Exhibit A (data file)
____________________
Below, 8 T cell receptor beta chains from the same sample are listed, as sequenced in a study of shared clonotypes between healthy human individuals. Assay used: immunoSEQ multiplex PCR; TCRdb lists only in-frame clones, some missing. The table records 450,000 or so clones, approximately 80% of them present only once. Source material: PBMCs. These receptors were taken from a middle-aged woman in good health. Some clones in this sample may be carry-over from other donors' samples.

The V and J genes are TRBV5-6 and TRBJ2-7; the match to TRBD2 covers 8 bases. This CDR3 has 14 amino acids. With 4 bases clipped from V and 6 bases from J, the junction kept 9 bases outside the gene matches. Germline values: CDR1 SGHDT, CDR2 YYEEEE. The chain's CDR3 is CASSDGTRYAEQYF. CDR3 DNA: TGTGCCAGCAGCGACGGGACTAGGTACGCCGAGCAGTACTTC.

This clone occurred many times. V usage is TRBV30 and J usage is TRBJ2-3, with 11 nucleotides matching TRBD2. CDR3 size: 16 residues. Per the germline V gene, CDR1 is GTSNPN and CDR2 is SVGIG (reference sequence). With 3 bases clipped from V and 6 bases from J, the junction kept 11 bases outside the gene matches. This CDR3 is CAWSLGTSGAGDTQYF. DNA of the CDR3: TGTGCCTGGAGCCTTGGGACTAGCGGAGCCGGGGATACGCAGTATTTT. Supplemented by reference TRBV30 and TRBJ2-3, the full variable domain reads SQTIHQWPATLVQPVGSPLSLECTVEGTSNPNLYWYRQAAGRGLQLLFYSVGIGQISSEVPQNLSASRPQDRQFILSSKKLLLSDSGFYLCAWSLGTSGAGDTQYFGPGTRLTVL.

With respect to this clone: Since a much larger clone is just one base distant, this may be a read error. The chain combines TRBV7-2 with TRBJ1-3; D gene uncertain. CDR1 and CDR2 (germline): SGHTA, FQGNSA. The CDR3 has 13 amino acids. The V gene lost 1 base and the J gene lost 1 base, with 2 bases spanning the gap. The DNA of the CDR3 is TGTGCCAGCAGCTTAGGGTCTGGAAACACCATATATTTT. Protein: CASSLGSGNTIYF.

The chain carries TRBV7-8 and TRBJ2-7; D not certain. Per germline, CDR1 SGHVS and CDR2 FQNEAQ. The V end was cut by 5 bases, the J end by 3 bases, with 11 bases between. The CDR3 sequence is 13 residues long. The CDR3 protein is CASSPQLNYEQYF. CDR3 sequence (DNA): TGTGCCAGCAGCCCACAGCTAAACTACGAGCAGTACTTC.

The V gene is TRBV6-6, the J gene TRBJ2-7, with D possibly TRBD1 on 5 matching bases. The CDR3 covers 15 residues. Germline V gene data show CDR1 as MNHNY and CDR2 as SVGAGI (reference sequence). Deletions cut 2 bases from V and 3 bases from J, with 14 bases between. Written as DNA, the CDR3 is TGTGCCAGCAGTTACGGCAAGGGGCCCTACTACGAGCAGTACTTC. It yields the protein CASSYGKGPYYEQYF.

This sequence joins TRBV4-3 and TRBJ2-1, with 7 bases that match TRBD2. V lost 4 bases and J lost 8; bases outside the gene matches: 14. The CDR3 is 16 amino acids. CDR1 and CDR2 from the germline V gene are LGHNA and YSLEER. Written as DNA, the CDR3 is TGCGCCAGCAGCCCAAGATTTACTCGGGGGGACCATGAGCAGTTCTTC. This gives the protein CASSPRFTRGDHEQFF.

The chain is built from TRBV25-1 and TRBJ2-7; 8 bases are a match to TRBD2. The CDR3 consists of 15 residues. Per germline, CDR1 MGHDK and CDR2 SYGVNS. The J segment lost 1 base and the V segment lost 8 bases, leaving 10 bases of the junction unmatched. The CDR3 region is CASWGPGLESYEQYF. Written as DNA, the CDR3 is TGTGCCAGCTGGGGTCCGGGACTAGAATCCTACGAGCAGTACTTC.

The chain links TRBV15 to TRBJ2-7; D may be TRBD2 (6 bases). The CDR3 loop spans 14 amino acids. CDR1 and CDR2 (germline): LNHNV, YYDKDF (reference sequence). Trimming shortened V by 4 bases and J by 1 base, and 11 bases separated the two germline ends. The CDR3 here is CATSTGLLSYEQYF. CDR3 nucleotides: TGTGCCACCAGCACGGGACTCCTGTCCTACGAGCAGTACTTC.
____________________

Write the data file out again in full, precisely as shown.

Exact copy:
Below, 8 T cell receptor beta chains from the same sample are listed, as sequenced in a study of shared clonotypes between healthy human individuals. Assay used: immunoSEQ multiplex PCR; TCRdb lists only in-frame clones, some missing. The table records 450,000 or so clones, approximately 80% of them present only once. Source material: PBMCs. These receptors were taken from a middle-aged woman in good health. Some clones in this sample may be carry-over from other donors' samples.

The V and J genes are TRBV5-6 and TRBJ2-7; the match to TRBD2 covers 8 bases. This CDR3 has 14 amino acids. With 4 bases clipped from V and 6 bases from J, the junction kept 9 bases outside the gene matches. Germline values: CDR1 SGHDT, CDR2 YYEEEE. The chain's CDR3 is CASSDGTRYAEQYF. CDR3 DNA: TGTGCCAGCAGCGACGGGACTAGGTACGCCGAGCAGTACTTC.

This clone occurred many times. V usage is TRBV30 and J usage is TRBJ2-3, with 11 nucleotides matching TRBD2. CDR3 size: 16 residues. Per the germline V gene, CDR1 is GTSNPN and CDR2 is SVGIG (reference sequence). With 3 bases clipped from V and 6 bases from J, the junction kept 11 bases outside the gene matches. This CDR3 is CAWSLGTSGAGDTQYF. DNA of the CDR3: TGTGCCTGGAGCCTTGGGACTAGCGGAGCCGGGGATACGCAGTATTTT. Supplemented by reference TRBV30 and TRBJ2-3, the full variable domain reads SQTIHQWPATLVQPVGSPLSLECTVEGTSNPNLYWYRQAAGRGLQLLFYSVGIGQISSEVPQNLSASRPQDRQFILSSKKLLLSDSGFYLCAWSLGTSGAGDTQYFGPGTRLTVL.

With respect to this clone: Since a much larger clone is just one base distant, this may be a read error. The chain combines TRBV7-2 with TRBJ1-3; D gene uncertain. CDR1 and CDR2 (germline): SGHTA, FQGNSA. The CDR3 has 13 amino acids. The V gene lost 1 base and the J gene lost 1 base, with 2 bases spanning the gap. The DNA of the CDR3 is TGTGCCAGCAGCTTAGGGTCTGGAAACACCATATATTTT. Protein: CASSLGSGNTIYF.

The chain carries TRBV7-8 and TRBJ2-7; D not certain. Per germline, CDR1 SGHVS and CDR2 FQNEAQ. The V end was cut by 5 bases, the J end by 3 bases, with 11 bases between. The CDR3 sequence is 13 residues long. The CDR3 protein is CASSPQLNYEQYF. CDR3 sequence (DNA): TGTGCCAGCAGCCCACAGCTAAACTACGAGCAGTACTTC.

The V gene is TRBV6-6, the J gene TRBJ2-7, with D possibly TRBD1 on 5 matching bases. The CDR3 covers 15 residues. Germline V gene data show CDR1 as MNHNY and CDR2 as SVGAGI (reference sequence). Deletions cut 2 bases from V and 3 bases from J, with 14 bases between. Written as DNA, the CDR3 is TGTGCCAGCAGTTACGGCAAGGGGCCCTACTACGAGCAGTACTTC. It yields the protein CASSYGKGPYYEQYF.

This sequence joins TRBV4-3 and TRBJ2-1, with 7 bases that match TRBD2. V lost 4 bases and J lost 8; bases outside the gene matches: 14. The CDR3 is 16 amino acids. CDR1 and CDR2 from the germline V gene are LGHNA and YSLEER. Written as DNA, the CDR3 is TGCGCCAGCAGCCCAAGATTTACTCGGGGGGACCATGAGCAGTTCTTC. This gives the protein CASSPRFTRGDHEQFF.

The chain is built from TRBV25-1 and TRBJ2-7; 8 bases are a match to TRBD2. The CDR3 consists of 15 residues. Per germline, CDR1 MGHDK and CDR2 SYGVNS. The J segment lost 1 base and the V segment lost 8 bases, leaving 10 bases of the junction unmatched. The CDR3 region is CASWGPGLESYEQYF. Written as DNA, the CDR3 is TGTGCCAGCTGGGGTCCGGGACTAGAATCCTACGAGCAGTACTTC.

The chain links TRBV15 to TRBJ2-7; D may be TRBD2 (6 bases). The CDR3 loop spans 14 amino acids. CDR1 and CDR2 (germline): LNHNV, YYDKDF (reference sequence). Trimming shortened V by 4 bases and J by 1 base, and 11 bases separated the two germline ends. The CDR3 here is CATSTGLLSYEQYF. CDR3 nucleotides: TGTGCCACCAGCACGGGACTCCTGTCCTACGAGCAGTACTTC.